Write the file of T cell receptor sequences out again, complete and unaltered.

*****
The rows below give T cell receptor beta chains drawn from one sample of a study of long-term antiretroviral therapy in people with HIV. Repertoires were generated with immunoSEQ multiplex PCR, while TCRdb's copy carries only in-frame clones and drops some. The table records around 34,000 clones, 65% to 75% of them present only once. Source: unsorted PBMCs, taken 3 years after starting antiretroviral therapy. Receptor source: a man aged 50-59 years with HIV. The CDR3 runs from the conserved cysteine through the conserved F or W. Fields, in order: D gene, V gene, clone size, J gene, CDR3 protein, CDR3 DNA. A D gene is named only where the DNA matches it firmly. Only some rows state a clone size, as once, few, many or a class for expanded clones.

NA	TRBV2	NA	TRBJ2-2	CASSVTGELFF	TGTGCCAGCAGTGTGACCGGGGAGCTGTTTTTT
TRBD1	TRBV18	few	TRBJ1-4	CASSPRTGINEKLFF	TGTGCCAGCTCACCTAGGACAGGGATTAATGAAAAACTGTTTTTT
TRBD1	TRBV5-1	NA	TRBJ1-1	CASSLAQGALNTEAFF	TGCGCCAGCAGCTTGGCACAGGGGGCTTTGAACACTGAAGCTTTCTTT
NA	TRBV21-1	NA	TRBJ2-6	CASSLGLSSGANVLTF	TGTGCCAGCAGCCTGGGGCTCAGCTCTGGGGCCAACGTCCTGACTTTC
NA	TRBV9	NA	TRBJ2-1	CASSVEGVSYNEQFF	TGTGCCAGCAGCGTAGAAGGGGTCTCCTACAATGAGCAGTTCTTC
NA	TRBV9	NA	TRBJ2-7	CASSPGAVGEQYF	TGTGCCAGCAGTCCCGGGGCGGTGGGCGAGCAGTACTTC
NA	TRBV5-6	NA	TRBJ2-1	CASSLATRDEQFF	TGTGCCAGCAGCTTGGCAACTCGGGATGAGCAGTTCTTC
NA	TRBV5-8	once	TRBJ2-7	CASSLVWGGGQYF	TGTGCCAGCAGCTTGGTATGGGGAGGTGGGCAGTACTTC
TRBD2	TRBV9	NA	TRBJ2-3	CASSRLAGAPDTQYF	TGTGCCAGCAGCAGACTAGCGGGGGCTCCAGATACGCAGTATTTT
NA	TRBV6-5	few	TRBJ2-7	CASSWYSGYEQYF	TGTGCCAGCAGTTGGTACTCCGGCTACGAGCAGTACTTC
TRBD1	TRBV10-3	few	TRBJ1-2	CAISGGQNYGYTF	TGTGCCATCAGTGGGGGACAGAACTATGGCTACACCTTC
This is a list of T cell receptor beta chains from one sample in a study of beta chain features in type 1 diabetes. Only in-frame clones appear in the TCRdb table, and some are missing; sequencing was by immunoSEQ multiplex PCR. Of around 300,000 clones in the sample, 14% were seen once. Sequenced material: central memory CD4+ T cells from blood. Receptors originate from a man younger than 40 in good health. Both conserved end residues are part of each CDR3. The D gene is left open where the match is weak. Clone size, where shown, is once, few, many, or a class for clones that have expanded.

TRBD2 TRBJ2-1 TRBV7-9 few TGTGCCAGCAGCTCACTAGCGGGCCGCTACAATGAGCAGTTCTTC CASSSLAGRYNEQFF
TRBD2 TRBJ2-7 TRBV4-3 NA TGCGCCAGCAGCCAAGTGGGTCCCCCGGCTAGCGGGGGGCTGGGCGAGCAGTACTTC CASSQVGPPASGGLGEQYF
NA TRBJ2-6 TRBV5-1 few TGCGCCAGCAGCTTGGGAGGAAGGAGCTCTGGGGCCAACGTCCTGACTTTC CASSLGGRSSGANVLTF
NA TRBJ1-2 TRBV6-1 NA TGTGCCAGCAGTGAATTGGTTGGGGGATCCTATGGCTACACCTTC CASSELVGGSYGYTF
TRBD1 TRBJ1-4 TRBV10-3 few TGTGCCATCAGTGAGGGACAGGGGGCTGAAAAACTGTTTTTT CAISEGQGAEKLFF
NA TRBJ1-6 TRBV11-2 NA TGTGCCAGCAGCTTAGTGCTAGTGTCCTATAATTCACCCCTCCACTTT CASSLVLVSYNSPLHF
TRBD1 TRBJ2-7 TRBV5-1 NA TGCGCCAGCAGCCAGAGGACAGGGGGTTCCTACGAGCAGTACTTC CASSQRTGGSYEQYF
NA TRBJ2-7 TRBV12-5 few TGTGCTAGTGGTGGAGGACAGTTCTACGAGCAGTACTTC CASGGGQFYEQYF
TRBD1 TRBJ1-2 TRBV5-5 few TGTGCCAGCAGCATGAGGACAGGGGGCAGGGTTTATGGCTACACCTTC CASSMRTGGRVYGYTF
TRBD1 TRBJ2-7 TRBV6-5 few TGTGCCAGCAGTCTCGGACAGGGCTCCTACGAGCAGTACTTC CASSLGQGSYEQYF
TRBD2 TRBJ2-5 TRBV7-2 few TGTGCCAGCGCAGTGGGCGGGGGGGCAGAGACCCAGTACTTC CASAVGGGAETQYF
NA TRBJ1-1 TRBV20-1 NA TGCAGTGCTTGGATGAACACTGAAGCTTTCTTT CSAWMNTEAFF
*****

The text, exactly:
The rows below give T cell receptor beta chains drawn from one sample of a study of long-term antiretroviral therapy in people with HIV. Repertoires were generated with immunoSEQ multiplex PCR, while TCRdb's copy carries only in-frame clones and drops some. The table records around 34,000 clones, 65% to 75% of them present only once. Source: unsorted PBMCs, taken 3 years after starting antiretroviral therapy. Receptor source: a man aged 50-59 years with HIV. The CDR3 runs from the conserved cysteine through the conserved F or W. Fields, in order: D gene, V gene, clone size, J gene, CDR3 protein, CDR3 DNA. A D gene is named only where the DNA matches it firmly. Only some rows state a clone size, as once, few, many or a class for expanded clones.

NA	TRBV2	NA	TRBJ2-2	CASSVTGELFF	TGTGCCAGCAGTGTGACCGGGGAGCTGTTTTTT
TRBD1	TRBV18	few	TRBJ1-4	CASSPRTGINEKLFF	TGTGCCAGCTCACCTAGGACAGGGATTAATGAAAAACTGTTTTTT
TRBD1	TRBV5-1	NA	TRBJ1-1	CASSLAQGALNTEAFF	TGCGCCAGCAGCTTGGCACAGGGGGCTTTGAACACTGAAGCTTTCTTT
NA	TRBV21-1	NA	TRBJ2-6	CASSLGLSSGANVLTF	TGTGCCAGCAGCCTGGGGCTCAGCTCTGGGGCCAACGTCCTGACTTTC
NA	TRBV9	NA	TRBJ2-1	CASSVEGVSYNEQFF	TGTGCCAGCAGCGTAGAAGGGGTCTCCTACAATGAGCAGTTCTTC
NA	TRBV9	NA	TRBJ2-7	CASSPGAVGEQYF	TGTGCCAGCAGTCCCGGGGCGGTGGGCGAGCAGTACTTC
NA	TRBV5-6	NA	TRBJ2-1	CASSLATRDEQFF	TGTGCCAGCAGCTTGGCAACTCGGGATGAGCAGTTCTTC
NA	TRBV5-8	once	TRBJ2-7	CASSLVWGGGQYF	TGTGCCAGCAGCTTGGTATGGGGAGGTGGGCAGTACTTC
TRBD2	TRBV9	NA	TRBJ2-3	CASSRLAGAPDTQYF	TGTGCCAGCAGCAGACTAGCGGGGGCTCCAGATACGCAGTATTTT
NA	TRBV6-5	few	TRBJ2-7	CASSWYSGYEQYF	TGTGCCAGCAGTTGGTACTCCGGCTACGAGCAGTACTTC
TRBD1	TRBV10-3	few	TRBJ1-2	CAISGGQNYGYTF	TGTGCCATCAGTGGGGGACAGAACTATGGCTACACCTTC
This is a list of T cell receptor beta chains from one sample in a study of beta chain features in type 1 diabetes. Only in-frame clones appear in the TCRdb table, and some are missing; sequencing was by immunoSEQ multiplex PCR. Of around 300,000 clones in the sample, 14% were seen once. Sequenced material: central memory CD4+ T cells from blood. Receptors originate from a man younger than 40 in good health. Both conserved end residues are part of each CDR3. The D gene is left open where the match is weak. Clone size, where shown, is once, few, many, or a class for clones that have expanded.

TRBD2 TRBJ2-1 TRBV7-9 few TGTGCCAGCAGCTCACTAGCGGGCCGCTACAATGAGCAGTTCTTC CASSSLAGRYNEQFF
TRBD2 TRBJ2-7 TRBV4-3 NA TGCGCCAGCAGCCAAGTGGGTCCCCCGGCTAGCGGGGGGCTGGGCGAGCAGTACTTC CASSQVGPPASGGLGEQYF
NA TRBJ2-6 TRBV5-1 few TGCGCCAGCAGCTTGGGAGGAAGGAGCTCTGGGGCCAACGTCCTGACTTTC CASSLGGRSSGANVLTF
NA TRBJ1-2 TRBV6-1 NA TGTGCCAGCAGTGAATTGGTTGGGGGATCCTATGGCTACACCTTC CASSELVGGSYGYTF
TRBD1 TRBJ1-4 TRBV10-3 few TGTGCCATCAGTGAGGGACAGGGGGCTGAAAAACTGTTTTTT CAISEGQGAEKLFF
NA TRBJ1-6 TRBV11-2 NA TGTGCCAGCAGCTTAGTGCTAGTGTCCTATAATTCACCCCTCCACTTT CASSLVLVSYNSPLHF
TRBD1 TRBJ2-7 TRBV5-1 NA TGCGCCAGCAGCCAGAGGACAGGGGGTTCCTACGAGCAGTACTTC CASSQRTGGSYEQYF
NA TRBJ2-7 TRBV12-5 few TGTGCTAGTGGTGGAGGACAGTTCTACGAGCAGTACTTC CASGGGQFYEQYF
TRBD1 TRBJ1-2 TRBV5-5 few TGTGCCAGCAGCATGAGGACAGGGGGCAGGGTTTATGGCTACACCTTC CASSMRTGGRVYGYTF
TRBD1 TRBJ2-7 TRBV6-5 few TGTGCCAGCAGTCTCGGACAGGGCTCCTACGAGCAGTACTTC CASSLGQGSYEQYF
TRBD2 TRBJ2-5 TRBV7-2 few TGTGCCAGCGCAGTGGGCGGGGGGGCAGAGACCCAGTACTTC CASAVGGGAETQYF
NA TRBJ1-1 TRBV20-1 NA TGCAGTGCTTGGATGAACACTGAAGCTTTCTTT CSAWMNTEAFF